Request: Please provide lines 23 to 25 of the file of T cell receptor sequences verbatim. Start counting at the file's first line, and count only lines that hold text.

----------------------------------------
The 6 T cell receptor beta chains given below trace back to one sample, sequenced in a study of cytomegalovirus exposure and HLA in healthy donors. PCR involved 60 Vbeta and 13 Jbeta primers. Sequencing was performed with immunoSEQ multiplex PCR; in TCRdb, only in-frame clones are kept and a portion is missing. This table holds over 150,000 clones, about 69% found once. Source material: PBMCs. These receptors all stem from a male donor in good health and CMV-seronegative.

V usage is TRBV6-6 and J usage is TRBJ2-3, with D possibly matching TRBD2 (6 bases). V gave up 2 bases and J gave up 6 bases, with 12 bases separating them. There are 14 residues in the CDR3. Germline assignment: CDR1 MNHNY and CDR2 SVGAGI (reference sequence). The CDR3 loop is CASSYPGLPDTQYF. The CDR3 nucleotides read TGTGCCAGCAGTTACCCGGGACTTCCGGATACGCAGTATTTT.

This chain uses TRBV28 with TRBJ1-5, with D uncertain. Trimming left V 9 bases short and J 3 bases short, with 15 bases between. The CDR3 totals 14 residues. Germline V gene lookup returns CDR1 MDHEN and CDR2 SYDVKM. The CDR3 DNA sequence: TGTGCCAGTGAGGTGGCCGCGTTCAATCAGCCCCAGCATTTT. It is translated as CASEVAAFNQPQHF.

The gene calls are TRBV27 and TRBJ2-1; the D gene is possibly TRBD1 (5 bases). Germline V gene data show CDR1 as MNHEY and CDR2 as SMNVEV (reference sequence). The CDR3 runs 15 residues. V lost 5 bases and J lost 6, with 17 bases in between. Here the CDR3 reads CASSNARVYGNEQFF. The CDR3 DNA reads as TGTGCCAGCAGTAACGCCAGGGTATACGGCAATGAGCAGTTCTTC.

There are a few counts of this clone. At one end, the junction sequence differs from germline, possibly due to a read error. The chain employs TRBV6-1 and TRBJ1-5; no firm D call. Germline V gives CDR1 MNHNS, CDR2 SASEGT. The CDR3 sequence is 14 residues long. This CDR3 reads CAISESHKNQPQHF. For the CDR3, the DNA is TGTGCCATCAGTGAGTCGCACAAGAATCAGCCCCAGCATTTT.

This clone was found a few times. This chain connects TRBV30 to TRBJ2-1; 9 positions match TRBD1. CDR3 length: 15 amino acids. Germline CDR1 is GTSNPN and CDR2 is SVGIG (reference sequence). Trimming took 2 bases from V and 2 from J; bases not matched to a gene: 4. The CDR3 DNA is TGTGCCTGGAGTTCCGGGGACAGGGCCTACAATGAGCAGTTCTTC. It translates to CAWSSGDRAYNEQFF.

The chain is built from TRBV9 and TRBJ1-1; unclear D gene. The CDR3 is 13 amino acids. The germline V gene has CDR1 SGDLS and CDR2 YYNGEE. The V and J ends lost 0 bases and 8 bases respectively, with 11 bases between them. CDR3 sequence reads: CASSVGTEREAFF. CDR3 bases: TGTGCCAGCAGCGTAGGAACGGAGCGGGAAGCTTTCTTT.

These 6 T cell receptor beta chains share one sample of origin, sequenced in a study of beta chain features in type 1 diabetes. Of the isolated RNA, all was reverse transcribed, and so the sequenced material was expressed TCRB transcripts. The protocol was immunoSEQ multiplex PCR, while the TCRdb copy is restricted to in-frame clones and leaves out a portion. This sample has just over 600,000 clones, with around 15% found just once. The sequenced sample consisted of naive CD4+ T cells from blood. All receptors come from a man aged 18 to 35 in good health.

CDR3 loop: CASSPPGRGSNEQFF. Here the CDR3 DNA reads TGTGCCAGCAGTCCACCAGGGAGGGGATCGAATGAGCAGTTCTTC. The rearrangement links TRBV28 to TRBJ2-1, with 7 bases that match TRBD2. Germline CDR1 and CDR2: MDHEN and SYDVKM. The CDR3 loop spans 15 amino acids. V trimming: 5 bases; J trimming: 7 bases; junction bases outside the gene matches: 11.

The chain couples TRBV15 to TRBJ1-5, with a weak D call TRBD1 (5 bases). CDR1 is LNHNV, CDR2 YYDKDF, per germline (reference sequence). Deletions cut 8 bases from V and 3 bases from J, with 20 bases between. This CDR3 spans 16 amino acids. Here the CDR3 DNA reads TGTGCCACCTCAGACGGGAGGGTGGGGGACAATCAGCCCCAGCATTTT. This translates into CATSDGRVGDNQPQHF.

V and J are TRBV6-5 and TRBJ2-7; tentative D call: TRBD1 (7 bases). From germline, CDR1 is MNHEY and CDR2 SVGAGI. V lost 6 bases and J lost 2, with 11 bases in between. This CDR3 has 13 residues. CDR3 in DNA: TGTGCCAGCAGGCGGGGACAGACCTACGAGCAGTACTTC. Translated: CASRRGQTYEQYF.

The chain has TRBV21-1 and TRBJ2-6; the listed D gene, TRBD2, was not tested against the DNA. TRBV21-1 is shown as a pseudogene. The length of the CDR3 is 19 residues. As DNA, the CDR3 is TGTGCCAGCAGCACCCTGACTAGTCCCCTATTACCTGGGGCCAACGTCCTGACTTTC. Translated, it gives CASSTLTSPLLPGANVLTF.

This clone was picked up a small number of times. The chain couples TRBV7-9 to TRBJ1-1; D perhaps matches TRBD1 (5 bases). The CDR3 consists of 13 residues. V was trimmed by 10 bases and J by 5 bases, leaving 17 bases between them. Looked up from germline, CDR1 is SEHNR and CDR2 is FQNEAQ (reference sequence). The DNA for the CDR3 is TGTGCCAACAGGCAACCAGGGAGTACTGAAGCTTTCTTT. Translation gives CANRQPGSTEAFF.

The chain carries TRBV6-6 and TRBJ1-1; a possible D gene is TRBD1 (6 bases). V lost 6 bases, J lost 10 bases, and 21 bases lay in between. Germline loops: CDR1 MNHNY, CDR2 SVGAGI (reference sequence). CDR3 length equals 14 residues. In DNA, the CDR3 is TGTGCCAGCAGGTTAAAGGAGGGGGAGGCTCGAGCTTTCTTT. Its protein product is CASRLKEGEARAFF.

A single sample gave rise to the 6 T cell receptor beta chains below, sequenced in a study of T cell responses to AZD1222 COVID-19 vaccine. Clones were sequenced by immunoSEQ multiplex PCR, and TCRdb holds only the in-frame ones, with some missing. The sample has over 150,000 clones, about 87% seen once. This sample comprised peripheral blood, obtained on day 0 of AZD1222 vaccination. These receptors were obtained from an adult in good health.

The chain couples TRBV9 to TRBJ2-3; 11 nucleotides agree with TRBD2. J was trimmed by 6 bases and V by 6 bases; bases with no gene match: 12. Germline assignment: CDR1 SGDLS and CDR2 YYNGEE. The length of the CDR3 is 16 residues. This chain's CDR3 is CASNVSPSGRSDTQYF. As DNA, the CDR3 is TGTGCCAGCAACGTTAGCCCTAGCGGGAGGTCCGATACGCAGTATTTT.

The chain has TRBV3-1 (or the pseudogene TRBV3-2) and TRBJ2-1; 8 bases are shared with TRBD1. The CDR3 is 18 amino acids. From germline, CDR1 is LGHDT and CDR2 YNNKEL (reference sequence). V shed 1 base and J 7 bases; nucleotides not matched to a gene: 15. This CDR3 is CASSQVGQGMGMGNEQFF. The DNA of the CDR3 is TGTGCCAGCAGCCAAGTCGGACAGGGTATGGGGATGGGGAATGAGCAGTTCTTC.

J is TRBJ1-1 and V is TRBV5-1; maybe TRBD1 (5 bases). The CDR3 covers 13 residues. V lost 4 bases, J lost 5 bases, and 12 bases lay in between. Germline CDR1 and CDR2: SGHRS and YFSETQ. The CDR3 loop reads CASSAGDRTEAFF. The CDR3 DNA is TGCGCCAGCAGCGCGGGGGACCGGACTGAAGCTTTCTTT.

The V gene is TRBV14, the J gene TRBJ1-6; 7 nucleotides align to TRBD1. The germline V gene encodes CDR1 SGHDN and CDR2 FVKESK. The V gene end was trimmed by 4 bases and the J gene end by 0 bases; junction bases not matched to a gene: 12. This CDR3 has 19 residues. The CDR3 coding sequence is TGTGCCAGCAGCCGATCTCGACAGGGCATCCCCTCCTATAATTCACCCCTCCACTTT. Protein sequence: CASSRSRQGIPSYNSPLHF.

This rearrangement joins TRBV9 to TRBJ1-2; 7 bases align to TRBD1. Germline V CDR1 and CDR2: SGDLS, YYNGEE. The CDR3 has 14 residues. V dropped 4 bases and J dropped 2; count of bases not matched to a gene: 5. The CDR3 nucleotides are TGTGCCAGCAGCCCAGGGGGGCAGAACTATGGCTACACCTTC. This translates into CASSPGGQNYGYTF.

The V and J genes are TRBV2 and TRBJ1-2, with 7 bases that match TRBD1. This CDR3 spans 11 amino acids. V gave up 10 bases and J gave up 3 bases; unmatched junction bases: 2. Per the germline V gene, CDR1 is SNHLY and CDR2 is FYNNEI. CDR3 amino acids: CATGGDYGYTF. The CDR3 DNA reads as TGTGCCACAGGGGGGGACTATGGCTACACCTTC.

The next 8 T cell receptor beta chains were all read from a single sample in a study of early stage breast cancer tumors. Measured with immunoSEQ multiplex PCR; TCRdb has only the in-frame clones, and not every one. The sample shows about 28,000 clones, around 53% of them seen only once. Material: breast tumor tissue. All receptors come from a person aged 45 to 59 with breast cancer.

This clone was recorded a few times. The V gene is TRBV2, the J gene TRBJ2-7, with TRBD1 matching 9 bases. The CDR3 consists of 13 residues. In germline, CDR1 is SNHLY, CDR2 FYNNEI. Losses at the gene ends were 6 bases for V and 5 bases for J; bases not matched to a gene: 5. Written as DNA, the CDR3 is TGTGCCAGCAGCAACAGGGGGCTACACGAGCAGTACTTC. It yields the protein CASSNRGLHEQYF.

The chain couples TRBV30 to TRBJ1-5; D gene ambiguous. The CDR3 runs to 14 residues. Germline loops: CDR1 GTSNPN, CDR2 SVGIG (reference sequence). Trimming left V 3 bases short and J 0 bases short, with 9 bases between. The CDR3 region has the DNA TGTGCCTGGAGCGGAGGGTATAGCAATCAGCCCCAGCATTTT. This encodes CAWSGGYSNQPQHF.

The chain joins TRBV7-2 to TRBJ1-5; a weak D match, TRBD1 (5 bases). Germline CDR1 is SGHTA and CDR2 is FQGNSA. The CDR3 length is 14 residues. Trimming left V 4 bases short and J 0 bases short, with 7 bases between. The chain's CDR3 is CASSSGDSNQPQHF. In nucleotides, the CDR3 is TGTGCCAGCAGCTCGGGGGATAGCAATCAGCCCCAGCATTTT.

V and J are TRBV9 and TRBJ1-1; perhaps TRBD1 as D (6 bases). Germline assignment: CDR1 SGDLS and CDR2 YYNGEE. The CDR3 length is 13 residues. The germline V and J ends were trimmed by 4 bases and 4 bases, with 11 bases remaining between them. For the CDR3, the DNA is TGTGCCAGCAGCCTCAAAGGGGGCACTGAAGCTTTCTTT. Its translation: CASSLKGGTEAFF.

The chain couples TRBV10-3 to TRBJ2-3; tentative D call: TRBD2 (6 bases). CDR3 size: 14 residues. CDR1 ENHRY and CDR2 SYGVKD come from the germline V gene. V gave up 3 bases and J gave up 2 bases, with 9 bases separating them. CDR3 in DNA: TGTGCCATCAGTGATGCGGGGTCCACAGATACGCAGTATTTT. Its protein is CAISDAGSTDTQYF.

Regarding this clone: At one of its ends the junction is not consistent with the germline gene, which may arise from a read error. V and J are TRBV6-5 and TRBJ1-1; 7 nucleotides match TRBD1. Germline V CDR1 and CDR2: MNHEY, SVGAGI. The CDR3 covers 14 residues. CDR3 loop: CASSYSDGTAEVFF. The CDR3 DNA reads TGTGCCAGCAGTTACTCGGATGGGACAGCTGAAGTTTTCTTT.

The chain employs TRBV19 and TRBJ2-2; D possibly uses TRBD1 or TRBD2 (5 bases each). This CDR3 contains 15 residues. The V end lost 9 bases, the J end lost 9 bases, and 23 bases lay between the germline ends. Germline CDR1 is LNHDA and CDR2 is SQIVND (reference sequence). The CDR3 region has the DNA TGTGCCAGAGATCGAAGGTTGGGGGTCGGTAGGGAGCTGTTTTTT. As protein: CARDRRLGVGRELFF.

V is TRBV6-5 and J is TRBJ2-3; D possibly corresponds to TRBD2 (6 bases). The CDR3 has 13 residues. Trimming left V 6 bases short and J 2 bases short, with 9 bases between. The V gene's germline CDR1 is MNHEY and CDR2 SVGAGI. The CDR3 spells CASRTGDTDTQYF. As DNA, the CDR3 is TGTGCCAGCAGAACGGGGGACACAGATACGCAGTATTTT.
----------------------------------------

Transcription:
This clone was recorded a few times. The V gene is TRBV2, the J gene TRBJ2-7, with TRBD1 matching 9 bases. The CDR3 consists of 13 residues. In germline, CDR1 is SNHLY, CDR2 FYNNEI. Losses at the gene ends were 6 bases for V and 5 bases for J; bases not matched to a gene: 5. Written as DNA, the CDR3 is TGTGCCAGCAGCAACAGGGGGCTACACGAGCAGTACTTC. It yields the protein CASSNRGLHEQYF.

The chain couples TRBV30 to TRBJ1-5; D gene ambiguous. The CDR3 runs to 14 residues. Germline loops: CDR1 GTSNPN, CDR2 SVGIG (reference sequence). Trimming left V 3 bases short and J 0 bases short, with 9 bases between. The CDR3 region has the DNA TGTGCCTGGAGCGGAGGGTATAGCAATCAGCCCCAGCATTTT. This encodes CAWSGGYSNQPQHF.

The chain joins TRBV7-2 to TRBJ1-5; a weak D match, TRBD1 (5 bases). Germline CDR1 is SGHTA and CDR2 is FQGNSA. The CDR3 length is 14 residues. Trimming left V 4 bases short and J 0 bases short, with 7 bases between. The chain's CDR3 is CASSSGDSNQPQHF. In nucleotides, the CDR3 is TGTGCCAGCAGCTCGGGGGATAGCAATCAGCCCCAGCATTTT.